LAS VEGAS, Nevada (CNN) -- With solid backing from Latino voters and women overall, Sen. Hillary Clinton claimed her second win of the Democratic presidential race in Saturday's Nevada caucuses.
Nearly complete results from Nevada showed Clinton edging out her leading rival, Illinois Sen. Barack Obama, 51 percent to 45 percent among Democrats who split along ethnic, racial and generational lines, according to entrance polls.
But women made up nearly 60 percent of those taking part in Saturday's contest, and the New York senator and former first lady led Obama 52 percent to 35 percent among those voters.
She won big in Clark County, which includes Las Vegas -- home to about 1.7 million of the state's population of 2.6 million. Clinton led Obama by about 11 percentage points in the county with 90 percent of its precincts reporting.
"I guess this is how the West was won," Clinton told supporters in Las Vegas after the caucuses. "This was an extraordinary success for Nevada and for the Democratic Party." Watch Clinton thank her supporters »
Obama's camp, however, also claimed a win out of Nevada on Saturday: Due to the way delegates are allocated by county, Obama is estimated to win 13 of the 25 delegates at stake, Clinton 12. Watch more on on the split decision »
"We're proud of the campaign we ran in Nevada," Obama said in a written statement after the caucuses. "We came from over 25 points behind to win more national convention delegates than Hillary Clinton because we performed well all across the state, including rural areas where Democrats have traditionally struggled."
Clinton, who won last week's New Hampshire primary, was winning the Latino vote nearly 3 to 1 in Nevada, according to entrance polls. Latinos make up about a quarter of the state's population and 14 percent of caucus participants, those polls found.
Saturday's contest marked the first time a Western state has played an early role in the presidential race, and Democrats are counting on Latino voters to help the party make inroads into the region in 2008.
Both Clinton and Obama campaigned heavily in Nevada, where polls showed the two senators neck-and-neck at the start of the week.
Meanwhile, the pro-Obama Culinary Workers Union fought to keep a caucus plan that allowed the nearly 200,000 casino and hotel employees on the Las Vegas strip to take part at caucus sites in their workplaces -- a plan thought to give Obama an edge after the union endorsed him last week.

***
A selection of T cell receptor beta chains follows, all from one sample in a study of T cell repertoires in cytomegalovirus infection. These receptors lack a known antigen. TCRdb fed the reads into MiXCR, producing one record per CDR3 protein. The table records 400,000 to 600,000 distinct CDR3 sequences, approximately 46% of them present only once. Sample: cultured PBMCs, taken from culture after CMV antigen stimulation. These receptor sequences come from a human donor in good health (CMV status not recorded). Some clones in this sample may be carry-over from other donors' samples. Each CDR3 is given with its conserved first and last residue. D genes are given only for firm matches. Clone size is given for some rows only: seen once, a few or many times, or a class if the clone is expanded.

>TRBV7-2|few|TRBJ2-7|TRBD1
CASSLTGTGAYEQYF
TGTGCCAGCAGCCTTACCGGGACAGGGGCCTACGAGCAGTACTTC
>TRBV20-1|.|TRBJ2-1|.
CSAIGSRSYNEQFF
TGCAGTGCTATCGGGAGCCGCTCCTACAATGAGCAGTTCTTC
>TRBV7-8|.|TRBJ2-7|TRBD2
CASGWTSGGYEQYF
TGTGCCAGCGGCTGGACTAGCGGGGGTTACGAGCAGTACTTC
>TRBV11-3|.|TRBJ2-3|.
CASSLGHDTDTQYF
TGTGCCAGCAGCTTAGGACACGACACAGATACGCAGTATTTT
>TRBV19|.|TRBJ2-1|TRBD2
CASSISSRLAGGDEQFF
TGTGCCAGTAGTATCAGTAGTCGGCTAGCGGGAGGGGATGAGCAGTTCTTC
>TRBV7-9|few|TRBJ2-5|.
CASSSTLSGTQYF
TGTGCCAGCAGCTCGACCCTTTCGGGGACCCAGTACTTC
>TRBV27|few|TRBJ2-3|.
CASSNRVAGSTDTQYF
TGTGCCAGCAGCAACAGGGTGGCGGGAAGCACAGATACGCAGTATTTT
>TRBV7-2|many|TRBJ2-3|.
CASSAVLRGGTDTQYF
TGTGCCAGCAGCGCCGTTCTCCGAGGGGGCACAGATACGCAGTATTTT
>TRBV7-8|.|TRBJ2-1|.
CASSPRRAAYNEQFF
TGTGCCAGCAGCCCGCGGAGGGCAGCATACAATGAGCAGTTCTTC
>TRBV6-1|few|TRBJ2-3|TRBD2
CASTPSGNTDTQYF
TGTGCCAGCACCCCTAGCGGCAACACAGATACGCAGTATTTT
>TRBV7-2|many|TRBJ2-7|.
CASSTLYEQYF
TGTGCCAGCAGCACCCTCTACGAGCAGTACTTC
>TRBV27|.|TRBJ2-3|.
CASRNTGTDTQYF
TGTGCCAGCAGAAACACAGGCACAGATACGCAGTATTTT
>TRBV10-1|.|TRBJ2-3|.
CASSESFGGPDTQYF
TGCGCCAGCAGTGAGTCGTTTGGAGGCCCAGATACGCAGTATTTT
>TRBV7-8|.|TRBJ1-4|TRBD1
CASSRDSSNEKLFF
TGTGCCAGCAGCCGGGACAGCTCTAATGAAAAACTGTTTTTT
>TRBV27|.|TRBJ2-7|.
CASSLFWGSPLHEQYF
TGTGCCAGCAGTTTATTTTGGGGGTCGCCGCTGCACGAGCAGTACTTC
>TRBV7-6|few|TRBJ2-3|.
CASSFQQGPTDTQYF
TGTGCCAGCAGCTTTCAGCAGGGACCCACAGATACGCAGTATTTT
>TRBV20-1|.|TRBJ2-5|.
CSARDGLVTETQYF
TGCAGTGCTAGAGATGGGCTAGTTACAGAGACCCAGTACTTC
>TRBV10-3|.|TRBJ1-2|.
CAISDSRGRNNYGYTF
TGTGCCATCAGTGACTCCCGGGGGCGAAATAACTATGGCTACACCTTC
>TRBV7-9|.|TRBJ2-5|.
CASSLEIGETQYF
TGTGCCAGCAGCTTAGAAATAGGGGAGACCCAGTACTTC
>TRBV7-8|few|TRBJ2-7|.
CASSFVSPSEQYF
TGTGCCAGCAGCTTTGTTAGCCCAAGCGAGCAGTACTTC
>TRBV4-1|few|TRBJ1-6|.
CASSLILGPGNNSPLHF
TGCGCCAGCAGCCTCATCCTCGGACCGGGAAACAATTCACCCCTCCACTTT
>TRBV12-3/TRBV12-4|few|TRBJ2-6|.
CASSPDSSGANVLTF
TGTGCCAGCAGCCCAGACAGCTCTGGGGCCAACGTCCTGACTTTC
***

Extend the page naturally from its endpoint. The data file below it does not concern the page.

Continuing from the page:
Meanwhile, after a dust-up between the Clinton and Obama campaigns over civil rights history, Obama led overwhelmingly among the 16 percent of African-Americans who came out to caucus. Nearly 80 percent of black caucus-goers supported Obama, who won the January 3 Iowa caucuses. Black voters are expected to make up about half of the electorate in South Carolina, the scene of the party's next primary.
"Right now, things are very uneasy in the black community," said Donna Brazile, a CNN analyst who managed former Vice President Al Gore's 2000 presidential campaign. She said her own relatives in South Carolina are split between Obama and Clinton.
"This is a key test, not just for the black vote, but also a key test for the Democrats in terms of heading South," she said.
South Carolina is also the native state of the third major Democrat in the race, former North Carolina Sen. John Edwards, who finished in single digits in Nevada. Edwards finished second in Iowa and third in New Hampshire, but has vowed to stay in the race until the party's August convention in Denver. Watch Edwards say he is ready to fight for America »
Obama also led strongly among voters under 30, while Clinton took the over-45 category. Watch how Obama is targeting young voters in Clinton's home state of New York »
And in the last days, both Clinton and Edwards blasted Obama over comments he made to the editorial board of a Reno newspaper, in which he praised former president and Republican icon Ronald Reagan's "clarity" and "optimism" and said the GOP had been "the party of ideas" for the last 10 to 15 years. Watch Roland Martin say Obama must explain Reagan praise »
"There's no nostalgia in the Democratic Party for Ronald Reagan," Brazile said. "Hillary Clinton may have benefited from not just the love that people have for Bill Clinton, but also criticizing Obama in the last 24 hours about his support for Ronald Reagan."
Nevada Democrats said they had a record turnout for Saturday's caucuses, with more than 115,000 people taking part. E-mail to a friend
CNN senior political analyst Bill Schneider contributed to this report.